The ILE’s premier research project is The State of California Labor, an annual assessment of the labor movement, the economy, and trends in employment, legislation, and education. Published by the University of California Press, the publication aims to be accessible beyond academia. According to the 2003 volume, the California labor movement is growing in members and expanding in density, contrary to the decline apparent in the rest of the country. The volume includes Ruth Milkman’s and Daisy Rooks’ analysis of the ILE-sponsored California Union Census, a detailed survey of all local unions that measures union density by sector, industry, and demographics. The volume also focuses on trends and innovations in union organizing, legislative innovation affecting labor, employment patterns of immigrants, and links between higher education and employment outcomes, which includes an assessment of the impact of recent legislation that effectively restricts access to higher education to certain segments of the population.
Beyond The State of California Labor, the ILE funds UC faculty, academic staff, and graduate students studying labor and employment. Sociologists receive a large percentage of the grants, though much of the work is interdisciplinary. Ongoing conferences allow scholars and union staff and leaders opportunities to share their work, and specific conferences highlighting graduate student research help nurture a new generation of labor scholars. To meet the challenge of bringing its research to a more general public, the ILE held its first major media briefings over Labor Day, 2003, to announce the release of the latest State of California Labor and draw attention to other research findings on health care and labor.
Recent research grants include projects such as Kim Voss’ and Marshall Ganz’ study of leadership trends and organizational change in labor unions and Neil Fligstein’s and Ofer Sharone’s analysis of work in California’s postindustrial economy. Additional grants focus on topics that range from enforcement of wage and hour laws to links between local and global struggles such as those focused on transnational trade patterns and pacts. Some research is initiated at the request of unions. For instance, the UC-Berkeley Labor Center commenced an in-depth case study of the United Food and Commercial Workers (UFCW) Union’s relationship with youth workers after the UFCW experienced an organizing setback due to lack of youth support.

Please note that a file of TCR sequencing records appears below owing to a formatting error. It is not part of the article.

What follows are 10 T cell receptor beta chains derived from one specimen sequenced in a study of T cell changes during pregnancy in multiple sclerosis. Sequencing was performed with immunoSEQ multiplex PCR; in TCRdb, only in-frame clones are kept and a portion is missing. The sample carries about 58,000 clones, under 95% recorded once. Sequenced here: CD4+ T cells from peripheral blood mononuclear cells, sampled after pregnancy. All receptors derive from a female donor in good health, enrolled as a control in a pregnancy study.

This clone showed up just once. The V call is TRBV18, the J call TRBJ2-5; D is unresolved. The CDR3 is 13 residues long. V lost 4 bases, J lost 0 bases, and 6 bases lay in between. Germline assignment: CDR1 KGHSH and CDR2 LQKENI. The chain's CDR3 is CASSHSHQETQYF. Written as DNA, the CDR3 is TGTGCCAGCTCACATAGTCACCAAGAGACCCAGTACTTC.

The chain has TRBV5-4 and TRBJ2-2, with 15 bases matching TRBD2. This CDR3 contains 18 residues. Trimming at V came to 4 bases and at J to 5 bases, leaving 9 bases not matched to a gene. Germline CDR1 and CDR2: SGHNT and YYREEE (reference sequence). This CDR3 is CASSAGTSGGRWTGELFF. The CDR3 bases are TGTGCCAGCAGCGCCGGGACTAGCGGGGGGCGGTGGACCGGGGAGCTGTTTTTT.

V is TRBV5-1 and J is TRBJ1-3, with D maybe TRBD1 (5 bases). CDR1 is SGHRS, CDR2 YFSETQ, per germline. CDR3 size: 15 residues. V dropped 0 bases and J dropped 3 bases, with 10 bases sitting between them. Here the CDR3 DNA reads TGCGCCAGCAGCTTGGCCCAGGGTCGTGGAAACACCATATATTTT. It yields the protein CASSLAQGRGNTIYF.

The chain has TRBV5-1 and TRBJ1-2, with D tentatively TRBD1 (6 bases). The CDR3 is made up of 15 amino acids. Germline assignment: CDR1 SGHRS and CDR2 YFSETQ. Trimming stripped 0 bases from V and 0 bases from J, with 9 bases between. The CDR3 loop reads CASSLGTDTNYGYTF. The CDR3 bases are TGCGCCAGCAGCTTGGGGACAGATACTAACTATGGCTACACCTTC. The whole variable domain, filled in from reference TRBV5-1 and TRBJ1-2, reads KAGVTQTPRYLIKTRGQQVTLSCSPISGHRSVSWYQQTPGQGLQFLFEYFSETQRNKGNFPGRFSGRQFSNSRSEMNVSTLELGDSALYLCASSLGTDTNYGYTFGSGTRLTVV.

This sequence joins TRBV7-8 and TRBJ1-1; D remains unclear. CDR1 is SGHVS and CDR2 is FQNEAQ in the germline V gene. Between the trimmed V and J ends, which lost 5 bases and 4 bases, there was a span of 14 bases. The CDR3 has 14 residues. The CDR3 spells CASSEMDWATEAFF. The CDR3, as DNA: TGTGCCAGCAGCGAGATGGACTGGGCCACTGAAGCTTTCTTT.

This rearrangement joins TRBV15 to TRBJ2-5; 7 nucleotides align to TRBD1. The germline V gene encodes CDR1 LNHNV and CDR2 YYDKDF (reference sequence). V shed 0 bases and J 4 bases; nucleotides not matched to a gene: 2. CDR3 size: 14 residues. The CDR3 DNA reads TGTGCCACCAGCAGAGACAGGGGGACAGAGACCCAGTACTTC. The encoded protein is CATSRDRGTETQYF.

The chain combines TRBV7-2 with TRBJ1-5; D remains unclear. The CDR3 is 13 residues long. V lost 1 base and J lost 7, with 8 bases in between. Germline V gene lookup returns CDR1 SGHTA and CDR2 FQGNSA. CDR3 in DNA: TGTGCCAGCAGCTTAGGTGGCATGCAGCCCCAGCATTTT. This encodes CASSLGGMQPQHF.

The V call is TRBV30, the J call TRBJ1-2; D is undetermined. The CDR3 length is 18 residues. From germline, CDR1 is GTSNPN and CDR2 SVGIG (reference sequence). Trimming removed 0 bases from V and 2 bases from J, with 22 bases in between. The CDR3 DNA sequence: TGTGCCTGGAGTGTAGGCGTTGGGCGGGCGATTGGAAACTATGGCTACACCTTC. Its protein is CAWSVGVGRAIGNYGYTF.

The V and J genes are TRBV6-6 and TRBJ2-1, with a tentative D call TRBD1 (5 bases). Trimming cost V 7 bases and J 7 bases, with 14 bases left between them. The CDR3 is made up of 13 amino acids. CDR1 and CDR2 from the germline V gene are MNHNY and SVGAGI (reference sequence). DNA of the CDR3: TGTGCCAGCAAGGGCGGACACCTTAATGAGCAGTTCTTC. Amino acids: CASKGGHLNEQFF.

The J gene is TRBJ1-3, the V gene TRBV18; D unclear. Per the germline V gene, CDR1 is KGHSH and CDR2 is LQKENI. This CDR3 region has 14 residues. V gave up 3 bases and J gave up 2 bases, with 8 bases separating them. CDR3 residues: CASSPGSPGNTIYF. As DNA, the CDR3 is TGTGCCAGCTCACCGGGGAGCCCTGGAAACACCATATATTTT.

In addition to the research and outreach of the Labor Centers, the ILE launched a new project this year, the California Union Leadership School. Designed together with the California Labor Federation, the school offers top elected union leaders and staffers an intensive, seven-day residency program of strategic planning and management training. UC faculty and union practitioners gave trainings and classes using traditional and popular education techniques, working hand-in-hand with the labor leaders to build their capacity to address the challenges unions face.
Not everyone is pleased to see public scholarship working with this particular “public.” As a testament to its success, in the past few months the ILE earned a place on the conservative agenda’s “hit list” and has been targeted in the media and the state legislature with attempts to de-fund it. California’s new governor may likely try to terminate the ILE. It was the California labor movement’s political power that pushed the ILE’s establishment through the state legislature in 1999; the question remains as to what lengths Labor might need to go to ensure the ILE’s continued existence in light of Schwarzenegger’s threats to the labor agenda.
Sociology piqued the interest of some of today’s Californian labor leaders with the issues of power, capitalism, and labor when they were young. Some labor leaders are alumni of UC-Berkeley’s Labor Center leadership training program of the late 1960s. Decades later, the ILE is giving scholars and union leaders the opportunity to work together again. As perhaps the largest entity in the nation linking a social movement and an interdisciplinary academic institution, the ILE offers a model and a challenge for sociologists and scholars who want to serve a larger public. Want to learn more? Do not miss Ruth Milkman’s panel at August’s Annual Meeting: “Rebuilding the California Labor Movement: Achievements and Prospects,” in which key California Labor actors will report on their work and, surely, offer a comment or two about the role academics can play in strengthening it.